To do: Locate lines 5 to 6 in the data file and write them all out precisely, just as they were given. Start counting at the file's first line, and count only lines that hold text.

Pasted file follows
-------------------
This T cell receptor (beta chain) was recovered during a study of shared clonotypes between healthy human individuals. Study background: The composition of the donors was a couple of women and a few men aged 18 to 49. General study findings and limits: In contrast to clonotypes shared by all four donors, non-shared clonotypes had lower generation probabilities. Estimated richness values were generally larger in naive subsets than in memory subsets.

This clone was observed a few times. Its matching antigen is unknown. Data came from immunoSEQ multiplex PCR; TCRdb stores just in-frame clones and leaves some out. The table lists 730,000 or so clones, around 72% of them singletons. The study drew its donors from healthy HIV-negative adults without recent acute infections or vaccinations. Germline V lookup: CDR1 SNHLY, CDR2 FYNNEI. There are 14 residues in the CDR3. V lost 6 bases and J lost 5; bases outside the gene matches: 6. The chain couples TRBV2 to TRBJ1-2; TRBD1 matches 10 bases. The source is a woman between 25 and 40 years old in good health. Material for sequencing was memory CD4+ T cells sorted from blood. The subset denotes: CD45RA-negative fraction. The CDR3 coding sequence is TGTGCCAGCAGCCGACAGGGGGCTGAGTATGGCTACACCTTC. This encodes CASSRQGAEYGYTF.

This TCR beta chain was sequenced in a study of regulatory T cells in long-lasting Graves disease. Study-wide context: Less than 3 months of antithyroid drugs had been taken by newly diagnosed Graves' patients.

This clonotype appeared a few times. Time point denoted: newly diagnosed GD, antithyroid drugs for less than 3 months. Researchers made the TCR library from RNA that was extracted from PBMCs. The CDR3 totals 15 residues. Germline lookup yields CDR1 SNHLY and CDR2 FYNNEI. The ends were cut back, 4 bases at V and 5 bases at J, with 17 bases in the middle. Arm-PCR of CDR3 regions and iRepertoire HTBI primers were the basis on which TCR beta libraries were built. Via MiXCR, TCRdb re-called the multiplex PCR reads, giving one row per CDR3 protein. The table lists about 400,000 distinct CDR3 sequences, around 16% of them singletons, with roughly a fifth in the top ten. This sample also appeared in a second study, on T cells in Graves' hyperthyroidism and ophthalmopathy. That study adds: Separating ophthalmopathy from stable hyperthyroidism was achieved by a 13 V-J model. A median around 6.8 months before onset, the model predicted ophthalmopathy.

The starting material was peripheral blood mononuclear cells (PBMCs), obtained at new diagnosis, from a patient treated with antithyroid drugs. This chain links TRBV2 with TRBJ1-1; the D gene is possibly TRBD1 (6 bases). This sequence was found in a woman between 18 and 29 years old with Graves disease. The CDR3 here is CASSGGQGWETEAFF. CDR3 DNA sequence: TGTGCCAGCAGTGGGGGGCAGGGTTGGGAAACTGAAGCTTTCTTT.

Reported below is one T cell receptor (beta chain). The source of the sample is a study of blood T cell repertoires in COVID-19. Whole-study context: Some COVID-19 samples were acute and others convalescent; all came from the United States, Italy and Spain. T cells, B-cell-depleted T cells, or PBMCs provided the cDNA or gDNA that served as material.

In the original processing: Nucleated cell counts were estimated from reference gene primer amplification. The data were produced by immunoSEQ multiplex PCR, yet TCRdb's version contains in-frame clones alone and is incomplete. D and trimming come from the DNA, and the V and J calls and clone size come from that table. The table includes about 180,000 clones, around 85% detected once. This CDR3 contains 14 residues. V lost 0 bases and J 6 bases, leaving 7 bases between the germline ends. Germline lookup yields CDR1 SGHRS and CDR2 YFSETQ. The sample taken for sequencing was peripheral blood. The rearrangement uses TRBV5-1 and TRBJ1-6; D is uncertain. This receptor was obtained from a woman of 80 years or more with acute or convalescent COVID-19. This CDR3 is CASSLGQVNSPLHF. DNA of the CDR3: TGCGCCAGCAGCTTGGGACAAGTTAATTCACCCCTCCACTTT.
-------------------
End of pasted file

The starting material was peripheral blood mononuclear cells (PBMCs), obtained at new diagnosis, from a patient treated with antithyroid drugs. This chain links TRBV2 with TRBJ1-1; the D gene is possibly TRBD1 (6 bases). This sequence was found in a woman between 18 and 29 years old with Graves disease. The CDR3 here is CASSGGQGWETEAFF. CDR3 DNA sequence: TGTGCCAGCAGTGGGGGGCAGGGTTGGGAAACTGAAGCTTTCTTT.

Reported below is one T cell receptor (beta chain). The source of the sample is a study of blood T cell repertoires in COVID-19. Whole-study context: Some COVID-19 samples were acute and others convalescent; all came from the United States, Italy and Spain. T cells, B-cell-depleted T cells, or PBMCs provided the cDNA or gDNA that served as material.